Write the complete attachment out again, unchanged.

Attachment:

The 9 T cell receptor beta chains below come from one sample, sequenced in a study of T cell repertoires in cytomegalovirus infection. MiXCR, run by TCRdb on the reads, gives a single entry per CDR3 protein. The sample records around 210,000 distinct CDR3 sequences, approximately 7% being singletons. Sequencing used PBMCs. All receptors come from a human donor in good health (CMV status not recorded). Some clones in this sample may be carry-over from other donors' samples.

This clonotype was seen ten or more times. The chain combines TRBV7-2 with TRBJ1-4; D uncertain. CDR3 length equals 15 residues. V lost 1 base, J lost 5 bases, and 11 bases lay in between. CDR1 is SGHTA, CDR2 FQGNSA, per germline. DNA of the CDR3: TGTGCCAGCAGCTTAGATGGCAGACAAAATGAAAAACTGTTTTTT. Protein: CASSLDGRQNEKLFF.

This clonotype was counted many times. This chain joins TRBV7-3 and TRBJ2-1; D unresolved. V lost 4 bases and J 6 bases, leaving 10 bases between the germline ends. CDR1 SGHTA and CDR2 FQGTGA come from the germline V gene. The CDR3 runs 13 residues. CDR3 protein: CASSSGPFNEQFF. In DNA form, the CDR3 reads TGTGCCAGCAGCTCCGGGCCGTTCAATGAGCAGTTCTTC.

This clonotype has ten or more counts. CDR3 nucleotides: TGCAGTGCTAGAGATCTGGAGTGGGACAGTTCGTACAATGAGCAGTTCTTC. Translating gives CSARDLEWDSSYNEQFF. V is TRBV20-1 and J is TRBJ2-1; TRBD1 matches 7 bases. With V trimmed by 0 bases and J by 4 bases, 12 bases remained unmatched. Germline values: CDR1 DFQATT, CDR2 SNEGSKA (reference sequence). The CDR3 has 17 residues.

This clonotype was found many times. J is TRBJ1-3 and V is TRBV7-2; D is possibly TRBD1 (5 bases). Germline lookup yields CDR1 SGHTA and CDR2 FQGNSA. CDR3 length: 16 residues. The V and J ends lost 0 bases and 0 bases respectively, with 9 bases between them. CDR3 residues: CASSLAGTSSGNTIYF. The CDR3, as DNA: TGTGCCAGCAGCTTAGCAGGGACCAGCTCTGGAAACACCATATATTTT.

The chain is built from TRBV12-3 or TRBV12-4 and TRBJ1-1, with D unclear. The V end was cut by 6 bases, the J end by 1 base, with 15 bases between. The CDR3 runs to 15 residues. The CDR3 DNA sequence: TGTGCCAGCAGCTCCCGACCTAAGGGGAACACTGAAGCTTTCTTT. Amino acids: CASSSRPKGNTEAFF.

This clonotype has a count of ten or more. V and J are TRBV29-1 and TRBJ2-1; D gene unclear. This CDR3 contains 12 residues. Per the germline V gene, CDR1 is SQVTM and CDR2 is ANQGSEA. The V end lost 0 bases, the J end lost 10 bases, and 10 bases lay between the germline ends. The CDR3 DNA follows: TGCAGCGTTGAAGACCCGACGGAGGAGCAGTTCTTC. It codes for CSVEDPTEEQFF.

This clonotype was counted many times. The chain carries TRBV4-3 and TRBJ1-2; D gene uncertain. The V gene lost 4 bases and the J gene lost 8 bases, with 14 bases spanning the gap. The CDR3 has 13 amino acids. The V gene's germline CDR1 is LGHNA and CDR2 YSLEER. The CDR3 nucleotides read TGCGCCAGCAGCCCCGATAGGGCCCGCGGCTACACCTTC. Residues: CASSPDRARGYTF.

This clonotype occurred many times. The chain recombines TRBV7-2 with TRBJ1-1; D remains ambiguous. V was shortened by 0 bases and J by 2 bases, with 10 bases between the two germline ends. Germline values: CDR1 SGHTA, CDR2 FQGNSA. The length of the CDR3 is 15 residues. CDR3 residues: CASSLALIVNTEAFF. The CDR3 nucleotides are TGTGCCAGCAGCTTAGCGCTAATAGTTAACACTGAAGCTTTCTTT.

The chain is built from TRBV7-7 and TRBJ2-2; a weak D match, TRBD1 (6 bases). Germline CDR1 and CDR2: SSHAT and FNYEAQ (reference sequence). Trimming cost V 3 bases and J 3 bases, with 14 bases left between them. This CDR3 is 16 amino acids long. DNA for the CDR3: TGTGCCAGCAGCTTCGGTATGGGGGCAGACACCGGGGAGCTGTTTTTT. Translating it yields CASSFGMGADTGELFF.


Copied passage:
The 9 T cell receptor beta chains below come from one sample, sequenced in a study of T cell repertoires in cytomegalovirus infection. MiXCR, run by TCRdb on the reads, gives a single entry per CDR3 protein. The sample records around 210,000 distinct CDR3 sequences, approximately 7% being singletons. Sequencing used PBMCs. All receptors come from a human donor in good health (CMV status not recorded). Some clones in this sample may be carry-over from other donors' samples.

This clonotype was seen ten or more times. The chain combines TRBV7-2 with TRBJ1-4; D uncertain. CDR3 length equals 15 residues. V lost 1 base, J lost 5 bases, and 11 bases lay in between. CDR1 is SGHTA, CDR2 FQGNSA, per germline. DNA of the CDR3: TGTGCCAGCAGCTTAGATGGCAGACAAAATGAAAAACTGTTTTTT. Protein: CASSLDGRQNEKLFF.

This clonotype was counted many times. This chain joins TRBV7-3 and TRBJ2-1; D unresolved. V lost 4 bases and J 6 bases, leaving 10 bases between the germline ends. CDR1 SGHTA and CDR2 FQGTGA come from the germline V gene. The CDR3 runs 13 residues. CDR3 protein: CASSSGPFNEQFF. In DNA form, the CDR3 reads TGTGCCAGCAGCTCCGGGCCGTTCAATGAGCAGTTCTTC.

This clonotype has ten or more counts. CDR3 nucleotides: TGCAGTGCTAGAGATCTGGAGTGGGACAGTTCGTACAATGAGCAGTTCTTC. Translating gives CSARDLEWDSSYNEQFF. V is TRBV20-1 and J is TRBJ2-1; TRBD1 matches 7 bases. With V trimmed by 0 bases and J by 4 bases, 12 bases remained unmatched. Germline values: CDR1 DFQATT, CDR2 SNEGSKA (reference sequence). The CDR3 has 17 residues.

This clonotype was found many times. J is TRBJ1-3 and V is TRBV7-2; D is possibly TRBD1 (5 bases). Germline lookup yields CDR1 SGHTA and CDR2 FQGNSA. CDR3 length: 16 residues. The V and J ends lost 0 bases and 0 bases respectively, with 9 bases between them. CDR3 residues: CASSLAGTSSGNTIYF. The CDR3, as DNA: TGTGCCAGCAGCTTAGCAGGGACCAGCTCTGGAAACACCATATATTTT.

The chain is built from TRBV12-3 or TRBV12-4 and TRBJ1-1, with D unclear. The V end was cut by 6 bases, the J end by 1 base, with 15 bases between. The CDR3 runs to 15 residues. The CDR3 DNA sequence: TGTGCCAGCAGCTCCCGACCTAAGGGGAACACTGAAGCTTTCTTT. Amino acids: CASSSRPKGNTEAFF.

This clonotype has a count of ten or more. V and J are TRBV29-1 and TRBJ2-1; D gene unclear. This CDR3 contains 12 residues. Per the germline V gene, CDR1 is SQVTM and CDR2 is ANQGSEA. The V end lost 0 bases, the J end lost 10 bases, and 10 bases lay between the germline ends. The CDR3 DNA follows: TGCAGCGTTGAAGACCCGACGGAGGAGCAGTTCTTC. It codes for CSVEDPTEEQFF.

This clonotype was counted many times. The chain carries TRBV4-3 and TRBJ1-2; D gene uncertain. The V gene lost 4 bases and the J gene lost 8 bases, with 14 bases spanning the gap. The CDR3 has 13 amino acids. The V gene's germline CDR1 is LGHNA and CDR2 YSLEER. The CDR3 nucleotides read TGCGCCAGCAGCCCCGATAGGGCCCGCGGCTACACCTTC. Residues: CASSPDRARGYTF.

This clonotype occurred many times. The chain recombines TRBV7-2 with TRBJ1-1; D remains ambiguous. V was shortened by 0 bases and J by 2 bases, with 10 bases between the two germline ends. Germline values: CDR1 SGHTA, CDR2 FQGNSA. The length of the CDR3 is 15 residues. CDR3 residues: CASSLALIVNTEAFF. The CDR3 nucleotides are TGTGCCAGCAGCTTAGCGCTAATAGTTAACACTGAAGCTTTCTTT.

The chain is built from TRBV7-7 and TRBJ2-2; a weak D match, TRBD1 (6 bases). Germline CDR1 and CDR2: SSHAT and FNYEAQ (reference sequence). Trimming cost V 3 bases and J 3 bases, with 14 bases left between them. This CDR3 is 16 amino acids long. DNA for the CDR3: TGTGCCAGCAGCTTCGGTATGGGGGCAGACACCGGGGAGCTGTTTTTT. Translating it yields CASSFGMGADTGELFF.